Oregon v. Hass

LOCATION: Chicago, Illinois

DOCKET NO.: 73-1452
DECIDED BY: Burger Court (1972-1975)
LOWER COURT: Oregon Supreme Court

CITATION: 420 US 714 (1975)
ARGUED: Jan 21, 1975
DECIDED: Mar 19, 1975

Sam A. McKeen -
Thomas H. Denney -

Facts of the case

Hass was incriminated of the first-degree burglary of two bikes. He was arrested by the police; then he was acknowledged of his rights due to Miranda warning. Hass sat in a police car, where the officer began the investigation, in which he said that that he stole two bicycles, but then he returned one and left the second one in shrubs. After he asked to call his attorney. The district court evaluated his statements as justifiable, and the jury considered his guilt. The judgment imposed two-year probation and a fine.

The plaintiff brought a suit to the appellate court that considered his testimonies could not be applied in the proceeding, because of the improper its receiving. The judges asked the officer to testify regarding defendant`s evidence because he stated different explanations of his actions at the hearing.

The judgment found that the Officer`s testimony on proceeding could not be applied because of breach of the Fifth and the Fourteenth Amendment.

The case brief reflected that the Supreme Court ordered to overturn the Oregon v Hass because of the state trial conflict, with the purpose to distinguish the issue.

The judgment confirmed that the cancellation of the previous decision and reversed it because of its opinion regarding the inappropriate officer`s witnesses and the violation of the infringement defendant`s rights.

The case study underlined that the judges cited to Harris v. New York, and affirmed the opinion in Oregon v. Hass that under the protection under Miranda was not aimed to grant an opportunity to give testimony inconsistently or even deceptively or to deprive of the possibilities of contradiction with prior inappropriate assertions.


Media for Oregon v. Hass

Audio Transcription for Oral Argument - January 21, 1975 in Oregon v. Hass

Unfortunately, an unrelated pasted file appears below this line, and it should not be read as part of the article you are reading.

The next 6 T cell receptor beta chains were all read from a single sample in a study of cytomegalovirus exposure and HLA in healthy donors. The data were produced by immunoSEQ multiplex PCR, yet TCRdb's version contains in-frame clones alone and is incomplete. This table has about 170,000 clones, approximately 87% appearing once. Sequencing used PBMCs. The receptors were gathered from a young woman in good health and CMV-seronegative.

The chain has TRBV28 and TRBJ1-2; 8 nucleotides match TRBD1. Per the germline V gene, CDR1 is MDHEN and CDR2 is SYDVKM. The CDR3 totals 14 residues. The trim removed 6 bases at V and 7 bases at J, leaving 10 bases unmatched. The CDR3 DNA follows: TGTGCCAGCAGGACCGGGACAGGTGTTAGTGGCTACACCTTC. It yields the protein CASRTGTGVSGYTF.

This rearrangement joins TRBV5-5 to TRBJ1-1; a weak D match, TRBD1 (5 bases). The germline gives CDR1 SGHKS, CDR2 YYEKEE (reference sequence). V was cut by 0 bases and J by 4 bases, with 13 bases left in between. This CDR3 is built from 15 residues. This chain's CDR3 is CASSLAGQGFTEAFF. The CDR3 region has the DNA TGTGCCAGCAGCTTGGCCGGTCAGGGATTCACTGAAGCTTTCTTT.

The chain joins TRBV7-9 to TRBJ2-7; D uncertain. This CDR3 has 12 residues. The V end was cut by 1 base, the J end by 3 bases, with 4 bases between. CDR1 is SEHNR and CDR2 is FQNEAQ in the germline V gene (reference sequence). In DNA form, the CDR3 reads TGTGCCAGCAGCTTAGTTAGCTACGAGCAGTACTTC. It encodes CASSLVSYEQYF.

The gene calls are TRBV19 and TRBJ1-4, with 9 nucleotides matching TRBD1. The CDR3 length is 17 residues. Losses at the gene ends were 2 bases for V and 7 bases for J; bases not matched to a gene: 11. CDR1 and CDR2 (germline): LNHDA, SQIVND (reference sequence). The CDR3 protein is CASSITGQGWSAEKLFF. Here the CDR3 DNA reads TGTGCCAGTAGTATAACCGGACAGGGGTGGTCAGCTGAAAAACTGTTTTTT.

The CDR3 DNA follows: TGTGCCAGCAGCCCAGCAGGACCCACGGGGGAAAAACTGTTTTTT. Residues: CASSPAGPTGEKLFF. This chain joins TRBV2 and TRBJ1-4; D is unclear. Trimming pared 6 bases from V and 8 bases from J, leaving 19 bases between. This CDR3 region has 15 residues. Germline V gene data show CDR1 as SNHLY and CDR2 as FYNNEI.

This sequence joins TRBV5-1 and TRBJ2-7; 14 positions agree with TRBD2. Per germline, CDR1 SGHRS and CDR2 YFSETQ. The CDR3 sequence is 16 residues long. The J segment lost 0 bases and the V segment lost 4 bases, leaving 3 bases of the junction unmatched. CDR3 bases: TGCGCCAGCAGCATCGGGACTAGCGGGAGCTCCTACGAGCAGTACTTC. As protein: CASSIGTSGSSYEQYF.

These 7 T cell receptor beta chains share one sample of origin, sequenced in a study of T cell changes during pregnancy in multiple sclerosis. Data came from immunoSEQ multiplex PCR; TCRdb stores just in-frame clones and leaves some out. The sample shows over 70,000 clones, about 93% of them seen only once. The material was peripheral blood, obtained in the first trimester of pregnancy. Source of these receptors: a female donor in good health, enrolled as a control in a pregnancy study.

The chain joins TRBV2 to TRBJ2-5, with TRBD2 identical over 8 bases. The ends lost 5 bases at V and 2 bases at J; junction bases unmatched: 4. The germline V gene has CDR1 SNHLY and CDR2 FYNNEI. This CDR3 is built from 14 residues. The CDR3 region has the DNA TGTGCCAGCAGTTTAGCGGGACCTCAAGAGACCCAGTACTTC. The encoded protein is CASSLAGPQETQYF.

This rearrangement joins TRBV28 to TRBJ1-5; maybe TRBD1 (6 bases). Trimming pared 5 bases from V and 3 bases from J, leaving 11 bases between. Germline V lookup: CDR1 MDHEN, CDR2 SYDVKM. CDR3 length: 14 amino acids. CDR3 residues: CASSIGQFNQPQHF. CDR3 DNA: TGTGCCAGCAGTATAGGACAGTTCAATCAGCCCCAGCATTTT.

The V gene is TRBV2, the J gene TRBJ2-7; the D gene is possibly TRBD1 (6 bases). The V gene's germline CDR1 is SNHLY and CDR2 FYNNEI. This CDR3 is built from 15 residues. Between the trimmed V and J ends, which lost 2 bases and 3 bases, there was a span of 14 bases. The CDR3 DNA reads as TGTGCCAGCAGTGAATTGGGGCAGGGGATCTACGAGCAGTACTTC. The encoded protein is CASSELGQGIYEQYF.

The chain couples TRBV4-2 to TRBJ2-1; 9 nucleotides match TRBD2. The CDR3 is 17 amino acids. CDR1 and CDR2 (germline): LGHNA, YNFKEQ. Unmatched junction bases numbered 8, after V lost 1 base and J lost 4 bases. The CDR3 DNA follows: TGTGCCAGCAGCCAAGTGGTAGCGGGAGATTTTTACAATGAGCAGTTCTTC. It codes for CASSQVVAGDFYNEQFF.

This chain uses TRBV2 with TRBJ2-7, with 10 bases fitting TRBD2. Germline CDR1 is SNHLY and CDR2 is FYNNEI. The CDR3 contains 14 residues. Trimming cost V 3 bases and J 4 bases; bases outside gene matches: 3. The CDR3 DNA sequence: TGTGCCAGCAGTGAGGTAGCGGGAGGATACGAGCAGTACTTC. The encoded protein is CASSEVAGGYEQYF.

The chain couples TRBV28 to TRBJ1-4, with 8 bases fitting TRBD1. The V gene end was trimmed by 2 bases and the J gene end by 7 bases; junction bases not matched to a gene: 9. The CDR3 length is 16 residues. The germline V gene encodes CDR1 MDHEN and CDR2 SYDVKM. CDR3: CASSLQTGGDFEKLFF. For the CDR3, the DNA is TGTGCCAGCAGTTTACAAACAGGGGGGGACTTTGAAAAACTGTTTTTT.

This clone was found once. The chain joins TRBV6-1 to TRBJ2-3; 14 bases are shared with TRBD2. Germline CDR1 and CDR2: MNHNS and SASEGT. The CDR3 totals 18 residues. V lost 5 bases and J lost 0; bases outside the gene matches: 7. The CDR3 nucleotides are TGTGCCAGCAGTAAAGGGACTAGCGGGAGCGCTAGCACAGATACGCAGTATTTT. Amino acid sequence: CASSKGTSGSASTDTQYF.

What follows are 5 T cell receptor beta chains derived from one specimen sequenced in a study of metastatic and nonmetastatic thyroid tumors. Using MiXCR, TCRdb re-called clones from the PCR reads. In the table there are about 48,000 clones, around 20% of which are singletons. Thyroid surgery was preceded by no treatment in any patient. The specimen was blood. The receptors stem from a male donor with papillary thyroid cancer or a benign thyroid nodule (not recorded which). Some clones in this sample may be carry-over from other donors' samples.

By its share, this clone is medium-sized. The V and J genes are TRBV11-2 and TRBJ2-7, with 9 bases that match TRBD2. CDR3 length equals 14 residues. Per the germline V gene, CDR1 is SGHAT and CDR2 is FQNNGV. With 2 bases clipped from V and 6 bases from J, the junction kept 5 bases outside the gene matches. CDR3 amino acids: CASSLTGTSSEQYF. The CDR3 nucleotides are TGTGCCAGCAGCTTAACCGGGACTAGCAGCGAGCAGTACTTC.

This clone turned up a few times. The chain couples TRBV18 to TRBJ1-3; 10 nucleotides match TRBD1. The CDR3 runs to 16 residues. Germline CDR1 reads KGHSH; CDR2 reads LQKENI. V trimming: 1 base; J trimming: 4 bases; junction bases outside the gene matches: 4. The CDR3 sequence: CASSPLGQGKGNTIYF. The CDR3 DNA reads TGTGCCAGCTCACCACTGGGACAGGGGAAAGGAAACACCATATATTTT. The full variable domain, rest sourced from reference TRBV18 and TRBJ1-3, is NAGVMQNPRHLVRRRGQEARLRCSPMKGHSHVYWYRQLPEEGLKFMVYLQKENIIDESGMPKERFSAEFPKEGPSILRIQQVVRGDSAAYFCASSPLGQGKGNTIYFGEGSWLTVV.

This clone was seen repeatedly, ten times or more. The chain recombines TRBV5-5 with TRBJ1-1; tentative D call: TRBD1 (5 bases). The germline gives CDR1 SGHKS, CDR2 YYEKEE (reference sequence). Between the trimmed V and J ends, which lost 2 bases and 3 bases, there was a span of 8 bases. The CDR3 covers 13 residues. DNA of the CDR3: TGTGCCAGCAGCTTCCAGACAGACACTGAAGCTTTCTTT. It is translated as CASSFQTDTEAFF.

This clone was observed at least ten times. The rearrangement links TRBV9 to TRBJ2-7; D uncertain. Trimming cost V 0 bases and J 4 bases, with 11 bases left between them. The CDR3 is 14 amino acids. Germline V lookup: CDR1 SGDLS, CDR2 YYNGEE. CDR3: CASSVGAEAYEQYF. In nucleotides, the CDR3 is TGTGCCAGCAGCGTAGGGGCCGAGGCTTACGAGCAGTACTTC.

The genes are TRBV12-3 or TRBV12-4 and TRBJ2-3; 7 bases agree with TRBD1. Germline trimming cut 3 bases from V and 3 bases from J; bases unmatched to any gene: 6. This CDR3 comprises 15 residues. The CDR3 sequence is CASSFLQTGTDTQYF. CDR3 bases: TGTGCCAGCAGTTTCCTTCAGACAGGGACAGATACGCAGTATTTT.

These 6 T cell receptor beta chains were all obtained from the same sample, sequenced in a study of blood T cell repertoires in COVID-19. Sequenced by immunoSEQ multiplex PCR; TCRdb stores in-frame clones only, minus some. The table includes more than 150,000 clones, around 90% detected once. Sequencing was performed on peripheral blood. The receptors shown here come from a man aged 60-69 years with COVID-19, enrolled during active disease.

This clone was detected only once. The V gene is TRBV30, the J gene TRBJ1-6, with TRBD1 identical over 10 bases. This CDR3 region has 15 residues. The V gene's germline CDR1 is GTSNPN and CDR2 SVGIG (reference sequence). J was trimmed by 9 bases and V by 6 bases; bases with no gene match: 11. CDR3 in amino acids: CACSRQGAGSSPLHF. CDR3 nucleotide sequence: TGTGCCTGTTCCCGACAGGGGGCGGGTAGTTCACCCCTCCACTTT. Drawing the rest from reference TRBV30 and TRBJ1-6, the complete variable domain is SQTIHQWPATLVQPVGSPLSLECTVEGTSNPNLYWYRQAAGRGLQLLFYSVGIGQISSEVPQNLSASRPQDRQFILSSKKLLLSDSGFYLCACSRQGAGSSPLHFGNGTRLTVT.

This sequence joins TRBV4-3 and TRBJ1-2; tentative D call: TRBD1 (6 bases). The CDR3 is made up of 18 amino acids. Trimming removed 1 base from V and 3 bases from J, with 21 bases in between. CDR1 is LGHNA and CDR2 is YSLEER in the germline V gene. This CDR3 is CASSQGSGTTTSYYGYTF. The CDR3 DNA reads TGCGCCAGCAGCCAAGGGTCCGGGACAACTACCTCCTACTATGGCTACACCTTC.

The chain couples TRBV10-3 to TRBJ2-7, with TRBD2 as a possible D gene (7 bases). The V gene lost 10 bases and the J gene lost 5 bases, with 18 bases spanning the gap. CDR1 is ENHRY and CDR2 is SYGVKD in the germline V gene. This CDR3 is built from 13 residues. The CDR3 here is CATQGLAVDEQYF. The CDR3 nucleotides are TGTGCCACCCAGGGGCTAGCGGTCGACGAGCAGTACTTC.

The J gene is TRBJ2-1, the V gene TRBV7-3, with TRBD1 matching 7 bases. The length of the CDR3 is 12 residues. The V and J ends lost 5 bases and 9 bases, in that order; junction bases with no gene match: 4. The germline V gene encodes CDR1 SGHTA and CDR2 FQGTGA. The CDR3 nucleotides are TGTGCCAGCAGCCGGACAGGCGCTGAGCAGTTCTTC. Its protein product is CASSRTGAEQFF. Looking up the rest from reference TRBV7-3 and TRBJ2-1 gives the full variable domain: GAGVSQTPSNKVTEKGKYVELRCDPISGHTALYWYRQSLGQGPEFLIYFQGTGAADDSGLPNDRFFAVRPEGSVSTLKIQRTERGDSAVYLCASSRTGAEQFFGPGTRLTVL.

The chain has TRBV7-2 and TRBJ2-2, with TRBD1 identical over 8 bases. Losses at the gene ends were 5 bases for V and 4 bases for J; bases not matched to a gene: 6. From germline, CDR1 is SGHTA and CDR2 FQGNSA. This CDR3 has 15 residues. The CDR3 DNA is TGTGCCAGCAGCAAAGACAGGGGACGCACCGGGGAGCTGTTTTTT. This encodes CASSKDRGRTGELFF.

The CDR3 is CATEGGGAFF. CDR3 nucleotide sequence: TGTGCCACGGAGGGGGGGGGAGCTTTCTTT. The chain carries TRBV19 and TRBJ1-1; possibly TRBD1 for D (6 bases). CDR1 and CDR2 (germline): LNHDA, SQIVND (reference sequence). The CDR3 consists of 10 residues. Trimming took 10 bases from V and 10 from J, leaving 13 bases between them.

Audio Transcription for Opinion Announcement - March 19, 1975 in Oregon v. Hass

Harry A. Blackmun:

The other case, Oregon against Hass comes to us from the Supreme Court of Oregon.

It presents a variation of a fact situation encountered by the Court in the case of Harris against New York decided here four years ago.

Mr. Hass, as a suspect, was in the custody of a state police officer.

He had been given full Miranda warnings and then a little later he told the state officer that he would like to telephone a lawyer.

The reply was that this could not be done until the officer and Mr. Hass reached the station.

Mr. Hass then provided inculpatory information.

And our issue here is whether after Mr. Hass took the stand and testified in a manner contrary to that inculpatory information it may be testified to by the state officer in rebuttal solely for impeachment purposes or whether on the other hand it is inadmissible under the Fifth and Fourteenth Amendments.

In the Harris case, the situation was identical except that the Miranda warnings were defective.

In here, they were not defective.

The state trial court ruled that the Harris decision controlled and that the testimony of the state officer was admissible for impeachment.

The Oregon Court of Appeals reversed feeling that an Oregon case decided before the Harris decision here was controlling.

The Supreme Court of Oregon affirmed by a sharply divided four-to-three vote.

And it did show, we hold and solely on federal constitutional grounds.

In an opinion filed today, we reverse the Supreme Court of Oregon and hold that this case despite its slight factual differences is controlled by our decision in Harris against New York.

And I'm authorized to say that Mr. Justice Brennan has filed a dissenting opinion and is joined therein by Mr. Justice Marshall.

Mr. Justice Marshall has also filed a separate dissenting opinion and is joined in that opinion by Mr. Justice Brennan.

Mr. Justice Douglas took no part in the consideration or decision of this case.

Warren E. Burger:

Thank you Mr. Justice Blackmun.